What We Do in Niger

Freedom from Hunger trained our Norwegian partner, the Strømme Foundation, to provide technical assistance and training to their NGO partners in Niger to organize, train and monitor Saving for Change groups.  Freedom from Hunger also trained Strømme Foundation and partners to implement malaria education and business education for the groups.  Saving for Change was originally developed by Oxfam America and Freedom from Hunger in Mali with support from Strømme Foundation.

About Niger 

  • Population (millions): 17.8 (2013)
  • Life Expectancy: 58 (2012)
  • Infant Mortality Rate (per 1000 births): 60 (2013)
  • Percentage of rural population with access to an improved water source: 42% (2012)
  • Fertility Rate (births per woman): 8 (2012)
  • Literacy Rate: 15% (2012)
  • Primary School Enrollment: 63% (2012)
  • Per capita GDP:  $415 (2013)
  • Percentage of population living on less than $2 per day: 76% (2011)
  • Ethnic Groups: Haoussa 55.4%, Djerma Sonrai 21%, Touareg 9.3%, Peuhl 8.5%, Kanouri Manga 4.7%, other 1.2% (2001 census)
  • Languages: French (official), Hausa, Djerma
  • Religions: Muslim 80%, other (includes indigenous beliefs and Christian) 20%

Niger is located on the Western Africa, southeast of Algeria. After their independence in 1960, Niger transitioned to a democratically elected government in 1999, following almost a decade of political instability. Rural subsistence agriculture, livestock, uranium mining, and informal trading activities dominate Niger's economy.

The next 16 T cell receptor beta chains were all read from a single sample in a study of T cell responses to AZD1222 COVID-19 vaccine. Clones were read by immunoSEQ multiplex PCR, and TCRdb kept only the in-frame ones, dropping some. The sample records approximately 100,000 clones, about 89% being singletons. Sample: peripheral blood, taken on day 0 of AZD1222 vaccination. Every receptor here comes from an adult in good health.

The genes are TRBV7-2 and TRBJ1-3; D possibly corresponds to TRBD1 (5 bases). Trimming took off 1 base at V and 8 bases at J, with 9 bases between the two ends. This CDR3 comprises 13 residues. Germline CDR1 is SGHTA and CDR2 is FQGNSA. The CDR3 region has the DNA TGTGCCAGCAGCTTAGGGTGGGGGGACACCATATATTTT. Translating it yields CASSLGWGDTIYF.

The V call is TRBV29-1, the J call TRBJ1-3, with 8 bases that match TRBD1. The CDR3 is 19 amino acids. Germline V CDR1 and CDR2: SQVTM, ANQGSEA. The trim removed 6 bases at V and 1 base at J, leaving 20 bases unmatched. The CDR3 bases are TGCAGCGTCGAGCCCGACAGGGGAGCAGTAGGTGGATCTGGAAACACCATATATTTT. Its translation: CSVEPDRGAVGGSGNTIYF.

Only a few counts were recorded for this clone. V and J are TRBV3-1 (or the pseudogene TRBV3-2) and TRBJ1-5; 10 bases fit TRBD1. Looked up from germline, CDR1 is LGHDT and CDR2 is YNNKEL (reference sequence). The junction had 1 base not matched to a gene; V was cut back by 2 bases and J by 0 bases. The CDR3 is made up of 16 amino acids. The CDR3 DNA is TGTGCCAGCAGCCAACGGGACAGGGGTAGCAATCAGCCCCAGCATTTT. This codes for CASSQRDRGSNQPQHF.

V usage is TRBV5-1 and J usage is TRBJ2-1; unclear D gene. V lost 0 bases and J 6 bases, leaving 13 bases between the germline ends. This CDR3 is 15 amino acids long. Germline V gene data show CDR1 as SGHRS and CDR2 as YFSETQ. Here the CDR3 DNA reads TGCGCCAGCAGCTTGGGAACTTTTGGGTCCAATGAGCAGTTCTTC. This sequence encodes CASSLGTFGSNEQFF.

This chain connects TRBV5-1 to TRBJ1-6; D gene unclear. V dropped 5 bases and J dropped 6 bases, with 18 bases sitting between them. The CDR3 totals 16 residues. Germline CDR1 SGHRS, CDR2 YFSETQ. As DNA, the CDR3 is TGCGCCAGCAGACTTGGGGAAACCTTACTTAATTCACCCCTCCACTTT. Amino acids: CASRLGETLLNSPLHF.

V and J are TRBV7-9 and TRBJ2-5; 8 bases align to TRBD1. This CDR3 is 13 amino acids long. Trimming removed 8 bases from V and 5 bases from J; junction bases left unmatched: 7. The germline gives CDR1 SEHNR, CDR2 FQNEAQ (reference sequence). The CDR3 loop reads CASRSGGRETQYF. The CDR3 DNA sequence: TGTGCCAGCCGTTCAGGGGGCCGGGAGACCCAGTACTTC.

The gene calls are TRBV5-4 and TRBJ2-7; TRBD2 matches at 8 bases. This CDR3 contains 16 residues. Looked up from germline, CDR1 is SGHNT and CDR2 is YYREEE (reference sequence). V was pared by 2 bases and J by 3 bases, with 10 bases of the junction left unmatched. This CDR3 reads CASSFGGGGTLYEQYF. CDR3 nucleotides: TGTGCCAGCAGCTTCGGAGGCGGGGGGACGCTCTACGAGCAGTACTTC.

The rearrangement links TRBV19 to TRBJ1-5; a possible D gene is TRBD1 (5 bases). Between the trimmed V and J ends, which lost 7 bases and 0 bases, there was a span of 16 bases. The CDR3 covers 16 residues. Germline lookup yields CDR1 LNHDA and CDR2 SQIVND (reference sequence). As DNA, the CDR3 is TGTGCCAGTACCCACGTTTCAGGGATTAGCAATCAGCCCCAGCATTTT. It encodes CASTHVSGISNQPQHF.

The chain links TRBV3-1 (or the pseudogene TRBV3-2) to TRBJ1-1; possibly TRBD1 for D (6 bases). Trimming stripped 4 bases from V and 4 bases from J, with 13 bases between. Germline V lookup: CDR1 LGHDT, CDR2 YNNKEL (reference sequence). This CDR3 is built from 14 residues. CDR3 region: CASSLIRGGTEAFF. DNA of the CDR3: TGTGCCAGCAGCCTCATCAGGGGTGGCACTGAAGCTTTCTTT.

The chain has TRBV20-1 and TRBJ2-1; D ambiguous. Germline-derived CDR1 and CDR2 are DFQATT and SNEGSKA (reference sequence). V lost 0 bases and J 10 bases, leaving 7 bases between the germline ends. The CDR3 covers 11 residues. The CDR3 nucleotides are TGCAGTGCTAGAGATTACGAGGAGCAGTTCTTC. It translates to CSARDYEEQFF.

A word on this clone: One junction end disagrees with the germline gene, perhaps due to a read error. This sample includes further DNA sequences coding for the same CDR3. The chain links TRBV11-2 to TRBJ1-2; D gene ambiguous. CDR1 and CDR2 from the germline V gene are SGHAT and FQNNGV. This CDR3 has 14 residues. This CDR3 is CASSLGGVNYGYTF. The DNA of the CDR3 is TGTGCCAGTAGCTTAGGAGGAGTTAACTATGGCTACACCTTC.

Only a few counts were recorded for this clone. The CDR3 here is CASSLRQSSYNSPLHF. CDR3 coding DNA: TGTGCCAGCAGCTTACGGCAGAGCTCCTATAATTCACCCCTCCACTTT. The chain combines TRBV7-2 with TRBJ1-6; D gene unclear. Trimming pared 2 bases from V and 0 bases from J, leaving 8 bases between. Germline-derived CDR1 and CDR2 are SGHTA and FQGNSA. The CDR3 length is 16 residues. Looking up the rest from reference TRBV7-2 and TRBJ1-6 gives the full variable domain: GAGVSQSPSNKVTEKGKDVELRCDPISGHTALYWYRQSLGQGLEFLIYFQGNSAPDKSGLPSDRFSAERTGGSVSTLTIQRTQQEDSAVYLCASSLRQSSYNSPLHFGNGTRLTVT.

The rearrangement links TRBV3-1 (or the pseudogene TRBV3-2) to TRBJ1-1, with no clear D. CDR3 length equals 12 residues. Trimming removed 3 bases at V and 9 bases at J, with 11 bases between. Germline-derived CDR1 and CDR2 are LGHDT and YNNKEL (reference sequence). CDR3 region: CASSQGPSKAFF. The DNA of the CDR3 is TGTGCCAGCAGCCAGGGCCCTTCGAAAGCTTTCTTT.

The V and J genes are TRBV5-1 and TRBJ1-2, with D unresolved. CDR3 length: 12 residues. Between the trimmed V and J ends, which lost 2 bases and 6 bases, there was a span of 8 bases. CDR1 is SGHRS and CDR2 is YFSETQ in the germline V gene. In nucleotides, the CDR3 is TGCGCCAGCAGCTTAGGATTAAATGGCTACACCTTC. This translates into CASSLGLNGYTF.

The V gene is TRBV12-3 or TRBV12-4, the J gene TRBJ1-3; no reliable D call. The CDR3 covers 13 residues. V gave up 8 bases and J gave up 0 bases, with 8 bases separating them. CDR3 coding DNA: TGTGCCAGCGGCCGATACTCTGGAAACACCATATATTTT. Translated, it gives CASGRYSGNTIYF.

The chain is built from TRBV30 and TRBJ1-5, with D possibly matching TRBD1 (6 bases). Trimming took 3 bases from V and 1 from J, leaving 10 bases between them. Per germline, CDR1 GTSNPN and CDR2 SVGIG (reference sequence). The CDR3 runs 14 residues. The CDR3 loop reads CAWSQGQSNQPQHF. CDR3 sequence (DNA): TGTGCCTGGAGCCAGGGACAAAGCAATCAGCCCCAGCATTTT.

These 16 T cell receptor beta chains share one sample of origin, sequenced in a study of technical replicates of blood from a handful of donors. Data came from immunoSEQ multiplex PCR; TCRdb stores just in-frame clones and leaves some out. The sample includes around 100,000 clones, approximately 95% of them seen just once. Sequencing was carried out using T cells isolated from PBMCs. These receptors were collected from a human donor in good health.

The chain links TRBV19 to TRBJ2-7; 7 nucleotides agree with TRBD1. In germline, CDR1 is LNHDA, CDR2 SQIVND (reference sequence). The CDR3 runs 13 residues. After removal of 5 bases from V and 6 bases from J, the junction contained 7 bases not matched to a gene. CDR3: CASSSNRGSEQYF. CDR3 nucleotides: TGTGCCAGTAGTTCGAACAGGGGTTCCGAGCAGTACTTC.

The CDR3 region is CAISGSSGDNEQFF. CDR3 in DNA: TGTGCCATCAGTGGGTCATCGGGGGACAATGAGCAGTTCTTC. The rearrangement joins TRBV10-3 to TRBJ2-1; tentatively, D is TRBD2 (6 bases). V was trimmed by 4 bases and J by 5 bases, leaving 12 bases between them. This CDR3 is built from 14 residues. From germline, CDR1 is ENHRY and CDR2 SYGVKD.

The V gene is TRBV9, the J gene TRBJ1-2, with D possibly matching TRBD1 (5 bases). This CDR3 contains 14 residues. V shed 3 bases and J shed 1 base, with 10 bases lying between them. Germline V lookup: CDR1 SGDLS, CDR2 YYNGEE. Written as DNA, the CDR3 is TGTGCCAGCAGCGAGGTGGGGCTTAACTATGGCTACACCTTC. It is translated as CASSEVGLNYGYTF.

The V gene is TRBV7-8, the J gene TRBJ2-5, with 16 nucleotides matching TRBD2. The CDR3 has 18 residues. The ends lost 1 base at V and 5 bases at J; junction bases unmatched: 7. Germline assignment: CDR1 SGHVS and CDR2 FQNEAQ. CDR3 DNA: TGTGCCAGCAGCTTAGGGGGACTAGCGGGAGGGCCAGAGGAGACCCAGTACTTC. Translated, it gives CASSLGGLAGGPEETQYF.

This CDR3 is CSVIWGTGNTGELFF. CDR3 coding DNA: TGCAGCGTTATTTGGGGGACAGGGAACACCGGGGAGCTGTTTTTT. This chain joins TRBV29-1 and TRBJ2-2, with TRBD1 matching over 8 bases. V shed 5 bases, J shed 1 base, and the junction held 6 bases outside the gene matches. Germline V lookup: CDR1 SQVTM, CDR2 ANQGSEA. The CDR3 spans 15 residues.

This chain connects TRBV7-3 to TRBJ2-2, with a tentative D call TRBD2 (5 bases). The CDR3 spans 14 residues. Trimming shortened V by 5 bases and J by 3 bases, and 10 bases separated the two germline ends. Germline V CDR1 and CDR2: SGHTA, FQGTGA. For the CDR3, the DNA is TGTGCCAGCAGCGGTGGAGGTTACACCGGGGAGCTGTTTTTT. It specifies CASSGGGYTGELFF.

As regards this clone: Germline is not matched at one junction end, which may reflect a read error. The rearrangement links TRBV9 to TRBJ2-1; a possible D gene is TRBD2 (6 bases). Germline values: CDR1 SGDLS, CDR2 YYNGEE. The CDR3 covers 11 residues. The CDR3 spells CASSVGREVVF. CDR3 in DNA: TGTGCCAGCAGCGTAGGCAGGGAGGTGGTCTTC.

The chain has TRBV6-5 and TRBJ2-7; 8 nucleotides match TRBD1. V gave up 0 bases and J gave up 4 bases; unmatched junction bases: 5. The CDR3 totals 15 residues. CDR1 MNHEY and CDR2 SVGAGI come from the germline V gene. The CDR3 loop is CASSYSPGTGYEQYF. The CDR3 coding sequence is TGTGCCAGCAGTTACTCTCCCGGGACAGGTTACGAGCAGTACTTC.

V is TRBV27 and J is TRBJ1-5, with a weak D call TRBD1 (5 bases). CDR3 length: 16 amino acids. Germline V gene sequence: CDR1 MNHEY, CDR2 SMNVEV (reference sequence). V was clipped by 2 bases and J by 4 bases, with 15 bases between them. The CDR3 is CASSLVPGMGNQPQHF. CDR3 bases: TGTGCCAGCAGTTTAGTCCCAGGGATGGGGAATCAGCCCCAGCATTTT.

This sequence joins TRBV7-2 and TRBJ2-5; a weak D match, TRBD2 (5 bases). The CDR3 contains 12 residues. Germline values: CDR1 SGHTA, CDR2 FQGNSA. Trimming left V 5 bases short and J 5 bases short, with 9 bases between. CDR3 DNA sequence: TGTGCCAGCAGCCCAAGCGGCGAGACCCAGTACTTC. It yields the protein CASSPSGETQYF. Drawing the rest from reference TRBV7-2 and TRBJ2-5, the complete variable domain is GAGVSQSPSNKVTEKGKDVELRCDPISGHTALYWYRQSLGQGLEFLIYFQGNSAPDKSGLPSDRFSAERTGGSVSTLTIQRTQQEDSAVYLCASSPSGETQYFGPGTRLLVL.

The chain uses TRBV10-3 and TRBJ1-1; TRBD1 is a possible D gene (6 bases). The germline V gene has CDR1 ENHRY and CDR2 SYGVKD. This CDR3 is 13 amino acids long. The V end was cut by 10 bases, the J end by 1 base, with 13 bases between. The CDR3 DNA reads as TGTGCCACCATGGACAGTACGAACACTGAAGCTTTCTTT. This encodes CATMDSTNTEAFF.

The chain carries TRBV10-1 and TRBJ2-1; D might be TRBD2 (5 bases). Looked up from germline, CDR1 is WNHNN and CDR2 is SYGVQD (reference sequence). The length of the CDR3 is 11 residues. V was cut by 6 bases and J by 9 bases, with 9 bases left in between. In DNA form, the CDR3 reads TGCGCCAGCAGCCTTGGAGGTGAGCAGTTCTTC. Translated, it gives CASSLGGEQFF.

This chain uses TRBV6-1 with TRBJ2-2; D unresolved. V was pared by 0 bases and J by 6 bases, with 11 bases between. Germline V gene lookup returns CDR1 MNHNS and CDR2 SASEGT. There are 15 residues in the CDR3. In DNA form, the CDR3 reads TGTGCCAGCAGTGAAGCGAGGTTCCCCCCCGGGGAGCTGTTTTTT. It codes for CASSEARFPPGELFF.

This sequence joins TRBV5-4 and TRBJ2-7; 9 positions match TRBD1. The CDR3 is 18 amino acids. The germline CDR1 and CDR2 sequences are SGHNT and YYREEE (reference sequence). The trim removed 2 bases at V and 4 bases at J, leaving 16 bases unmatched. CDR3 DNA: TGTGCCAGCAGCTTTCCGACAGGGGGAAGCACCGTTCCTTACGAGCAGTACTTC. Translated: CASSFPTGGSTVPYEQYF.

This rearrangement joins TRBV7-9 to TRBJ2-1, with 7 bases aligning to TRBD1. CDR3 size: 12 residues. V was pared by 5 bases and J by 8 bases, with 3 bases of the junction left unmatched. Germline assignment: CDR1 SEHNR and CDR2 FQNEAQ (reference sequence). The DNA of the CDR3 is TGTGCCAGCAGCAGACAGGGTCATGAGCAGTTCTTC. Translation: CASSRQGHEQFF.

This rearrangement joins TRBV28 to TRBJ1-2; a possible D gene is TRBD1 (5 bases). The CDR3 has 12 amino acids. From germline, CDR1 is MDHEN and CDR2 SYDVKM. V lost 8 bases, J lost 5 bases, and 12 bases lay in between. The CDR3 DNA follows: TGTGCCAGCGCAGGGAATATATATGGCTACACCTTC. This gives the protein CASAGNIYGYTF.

About 80% of the total land area of Niger is covered by the Sahara desert and the desert keeps spreading chasing farmers away from their farm lands. Majority of the Niger population live in rural areas and are mostly subsistence farmers who grow crops (mainly millet) and rear animals (mostly cattle, sheep and goats) just to feed themselves and their families.

Sixty-three percent of Niger's population lives on less than a dollar a day, and the per capita gross domestic product (GDP) was $280 in 2005. Social indicators are low: the infant mortality rate is 151.8 per 1,000, life expectancy is 44.7 years, and the literacy rate is 17%. Even when harvests are good, a shocking 40% of children -- one million -- suffer from chronic malnutrition, and Niger's under-five mortality rate is the second highest in the world. A September 2005 nutritional survey conducted by UNICEF, the U.S. Centers for Disease Control, and the government of Niger confirmed that 15.3% of children under five years of age suffer from acute malnutrition.

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